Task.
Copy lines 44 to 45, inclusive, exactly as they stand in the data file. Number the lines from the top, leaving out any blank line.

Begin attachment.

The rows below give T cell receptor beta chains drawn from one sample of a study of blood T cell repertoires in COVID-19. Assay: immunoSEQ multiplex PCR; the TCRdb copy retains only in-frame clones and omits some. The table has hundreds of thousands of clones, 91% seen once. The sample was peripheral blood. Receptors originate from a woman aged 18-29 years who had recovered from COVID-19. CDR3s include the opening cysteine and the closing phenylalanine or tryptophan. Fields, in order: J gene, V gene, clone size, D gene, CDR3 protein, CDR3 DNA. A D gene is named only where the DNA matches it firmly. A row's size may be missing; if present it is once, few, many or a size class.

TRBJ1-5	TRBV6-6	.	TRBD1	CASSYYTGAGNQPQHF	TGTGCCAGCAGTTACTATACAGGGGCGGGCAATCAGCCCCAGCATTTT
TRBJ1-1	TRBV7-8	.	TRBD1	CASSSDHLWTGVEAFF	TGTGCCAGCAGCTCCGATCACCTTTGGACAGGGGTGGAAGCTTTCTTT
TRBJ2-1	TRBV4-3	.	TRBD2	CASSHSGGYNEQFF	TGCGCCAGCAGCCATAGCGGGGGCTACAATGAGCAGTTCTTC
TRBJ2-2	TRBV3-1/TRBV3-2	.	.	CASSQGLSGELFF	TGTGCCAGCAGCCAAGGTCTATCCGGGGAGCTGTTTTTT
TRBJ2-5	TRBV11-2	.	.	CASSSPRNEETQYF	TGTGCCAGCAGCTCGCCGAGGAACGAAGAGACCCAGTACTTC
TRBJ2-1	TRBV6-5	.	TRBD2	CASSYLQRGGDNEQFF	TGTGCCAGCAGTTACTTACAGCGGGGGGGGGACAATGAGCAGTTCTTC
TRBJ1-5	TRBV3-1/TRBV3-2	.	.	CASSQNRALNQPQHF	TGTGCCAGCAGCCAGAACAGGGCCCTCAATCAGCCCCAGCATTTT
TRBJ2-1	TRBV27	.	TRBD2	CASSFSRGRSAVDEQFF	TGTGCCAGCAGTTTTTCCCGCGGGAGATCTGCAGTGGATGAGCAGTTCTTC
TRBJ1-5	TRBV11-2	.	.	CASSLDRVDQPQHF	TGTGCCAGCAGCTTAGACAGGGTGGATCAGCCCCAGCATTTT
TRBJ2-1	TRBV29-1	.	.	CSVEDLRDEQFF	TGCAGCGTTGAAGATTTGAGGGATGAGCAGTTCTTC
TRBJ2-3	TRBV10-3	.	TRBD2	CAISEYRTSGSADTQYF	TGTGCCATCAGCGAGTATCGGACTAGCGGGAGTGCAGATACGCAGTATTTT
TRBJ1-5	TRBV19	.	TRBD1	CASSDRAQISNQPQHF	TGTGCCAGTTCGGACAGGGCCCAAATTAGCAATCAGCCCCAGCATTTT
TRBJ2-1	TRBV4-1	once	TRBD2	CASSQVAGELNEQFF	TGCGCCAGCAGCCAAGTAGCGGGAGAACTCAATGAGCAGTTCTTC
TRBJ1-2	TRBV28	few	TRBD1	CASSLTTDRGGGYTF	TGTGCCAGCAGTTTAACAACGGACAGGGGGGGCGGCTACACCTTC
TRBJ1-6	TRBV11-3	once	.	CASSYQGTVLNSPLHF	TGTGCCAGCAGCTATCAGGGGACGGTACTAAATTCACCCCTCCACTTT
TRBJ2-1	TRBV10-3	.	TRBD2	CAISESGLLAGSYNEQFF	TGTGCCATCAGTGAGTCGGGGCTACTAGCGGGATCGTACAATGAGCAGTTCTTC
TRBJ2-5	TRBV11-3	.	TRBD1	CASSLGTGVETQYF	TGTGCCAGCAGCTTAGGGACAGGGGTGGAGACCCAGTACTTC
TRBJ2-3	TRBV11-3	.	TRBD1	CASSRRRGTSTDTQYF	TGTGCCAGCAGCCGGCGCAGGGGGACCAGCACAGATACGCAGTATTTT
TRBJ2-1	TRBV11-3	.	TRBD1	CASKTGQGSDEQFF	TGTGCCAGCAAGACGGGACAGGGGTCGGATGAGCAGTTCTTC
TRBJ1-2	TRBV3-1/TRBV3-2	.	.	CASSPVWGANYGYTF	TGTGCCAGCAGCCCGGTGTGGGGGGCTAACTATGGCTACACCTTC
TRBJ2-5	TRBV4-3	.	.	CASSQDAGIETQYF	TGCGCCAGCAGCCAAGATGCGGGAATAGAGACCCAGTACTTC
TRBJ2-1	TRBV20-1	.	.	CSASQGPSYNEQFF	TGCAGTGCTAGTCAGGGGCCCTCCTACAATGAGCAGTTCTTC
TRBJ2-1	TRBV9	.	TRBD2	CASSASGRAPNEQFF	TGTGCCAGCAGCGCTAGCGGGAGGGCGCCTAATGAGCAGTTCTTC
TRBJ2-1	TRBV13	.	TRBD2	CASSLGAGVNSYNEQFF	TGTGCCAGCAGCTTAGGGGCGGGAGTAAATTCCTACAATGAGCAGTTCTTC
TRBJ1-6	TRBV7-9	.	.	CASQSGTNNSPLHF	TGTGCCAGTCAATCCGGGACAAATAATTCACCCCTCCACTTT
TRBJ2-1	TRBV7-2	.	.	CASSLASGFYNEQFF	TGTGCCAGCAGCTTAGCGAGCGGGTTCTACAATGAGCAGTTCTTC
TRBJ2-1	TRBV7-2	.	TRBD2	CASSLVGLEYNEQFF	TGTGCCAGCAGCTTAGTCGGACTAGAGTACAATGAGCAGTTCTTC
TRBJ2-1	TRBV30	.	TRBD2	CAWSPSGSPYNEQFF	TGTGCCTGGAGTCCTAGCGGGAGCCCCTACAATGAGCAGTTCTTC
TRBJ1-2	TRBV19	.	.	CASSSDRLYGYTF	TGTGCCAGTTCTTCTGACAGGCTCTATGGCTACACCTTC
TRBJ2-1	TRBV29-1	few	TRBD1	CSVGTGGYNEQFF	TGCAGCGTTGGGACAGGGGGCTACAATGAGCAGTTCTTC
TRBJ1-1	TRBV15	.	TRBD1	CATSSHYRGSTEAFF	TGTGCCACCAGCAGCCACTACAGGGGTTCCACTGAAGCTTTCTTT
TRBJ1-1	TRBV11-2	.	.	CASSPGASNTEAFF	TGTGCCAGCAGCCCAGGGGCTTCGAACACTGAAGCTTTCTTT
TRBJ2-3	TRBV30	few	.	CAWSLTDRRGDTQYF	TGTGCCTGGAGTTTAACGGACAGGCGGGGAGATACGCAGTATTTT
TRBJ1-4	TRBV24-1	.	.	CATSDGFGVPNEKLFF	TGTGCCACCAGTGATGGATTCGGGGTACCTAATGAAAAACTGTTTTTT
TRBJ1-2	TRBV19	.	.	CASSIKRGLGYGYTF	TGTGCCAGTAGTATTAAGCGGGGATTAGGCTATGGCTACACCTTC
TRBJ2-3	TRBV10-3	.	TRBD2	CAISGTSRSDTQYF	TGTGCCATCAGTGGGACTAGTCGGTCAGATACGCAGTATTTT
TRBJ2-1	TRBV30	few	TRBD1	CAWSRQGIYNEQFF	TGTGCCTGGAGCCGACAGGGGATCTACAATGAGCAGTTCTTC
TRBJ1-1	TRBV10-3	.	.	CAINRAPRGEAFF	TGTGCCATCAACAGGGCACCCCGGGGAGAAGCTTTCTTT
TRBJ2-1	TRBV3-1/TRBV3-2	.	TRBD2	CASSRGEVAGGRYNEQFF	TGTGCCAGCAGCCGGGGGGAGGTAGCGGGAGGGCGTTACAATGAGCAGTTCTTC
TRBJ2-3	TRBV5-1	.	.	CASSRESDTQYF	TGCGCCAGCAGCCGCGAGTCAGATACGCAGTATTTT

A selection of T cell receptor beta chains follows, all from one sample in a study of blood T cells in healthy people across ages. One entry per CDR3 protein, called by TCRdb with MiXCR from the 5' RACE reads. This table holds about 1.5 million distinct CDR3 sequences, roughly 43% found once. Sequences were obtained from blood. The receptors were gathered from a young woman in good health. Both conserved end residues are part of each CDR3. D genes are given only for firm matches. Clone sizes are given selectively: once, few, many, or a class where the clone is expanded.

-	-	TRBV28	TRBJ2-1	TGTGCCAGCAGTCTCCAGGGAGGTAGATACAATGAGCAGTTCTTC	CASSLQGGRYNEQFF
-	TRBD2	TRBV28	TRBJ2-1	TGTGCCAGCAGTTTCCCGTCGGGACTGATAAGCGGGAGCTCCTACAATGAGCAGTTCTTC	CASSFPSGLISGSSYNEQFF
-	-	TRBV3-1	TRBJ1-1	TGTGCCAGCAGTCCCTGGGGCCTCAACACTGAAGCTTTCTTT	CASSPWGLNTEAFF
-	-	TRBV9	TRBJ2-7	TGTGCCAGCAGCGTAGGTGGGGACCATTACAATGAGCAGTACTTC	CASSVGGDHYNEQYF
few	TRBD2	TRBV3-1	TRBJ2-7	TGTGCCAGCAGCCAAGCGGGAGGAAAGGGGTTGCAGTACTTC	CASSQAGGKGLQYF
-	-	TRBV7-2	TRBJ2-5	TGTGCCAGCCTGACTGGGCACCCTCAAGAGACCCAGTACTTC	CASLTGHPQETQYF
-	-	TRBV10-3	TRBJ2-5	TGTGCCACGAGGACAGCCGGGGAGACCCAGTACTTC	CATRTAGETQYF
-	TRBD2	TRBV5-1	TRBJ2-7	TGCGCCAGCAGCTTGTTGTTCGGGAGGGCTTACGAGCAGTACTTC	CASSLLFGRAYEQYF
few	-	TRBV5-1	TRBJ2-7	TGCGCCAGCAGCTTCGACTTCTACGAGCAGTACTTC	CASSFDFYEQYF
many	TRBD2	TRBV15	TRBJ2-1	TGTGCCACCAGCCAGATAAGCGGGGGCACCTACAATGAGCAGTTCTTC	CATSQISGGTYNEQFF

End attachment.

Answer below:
-	TRBD2	TRBV28	TRBJ2-1	TGTGCCAGCAGTTTCCCGTCGGGACTGATAAGCGGGAGCTCCTACAATGAGCAGTTCTTC	CASSFPSGLISGSSYNEQFF
-	-	TRBV3-1	TRBJ1-1	TGTGCCAGCAGTCCCTGGGGCCTCAACACTGAAGCTTTCTTT	CASSPWGLNTEAFF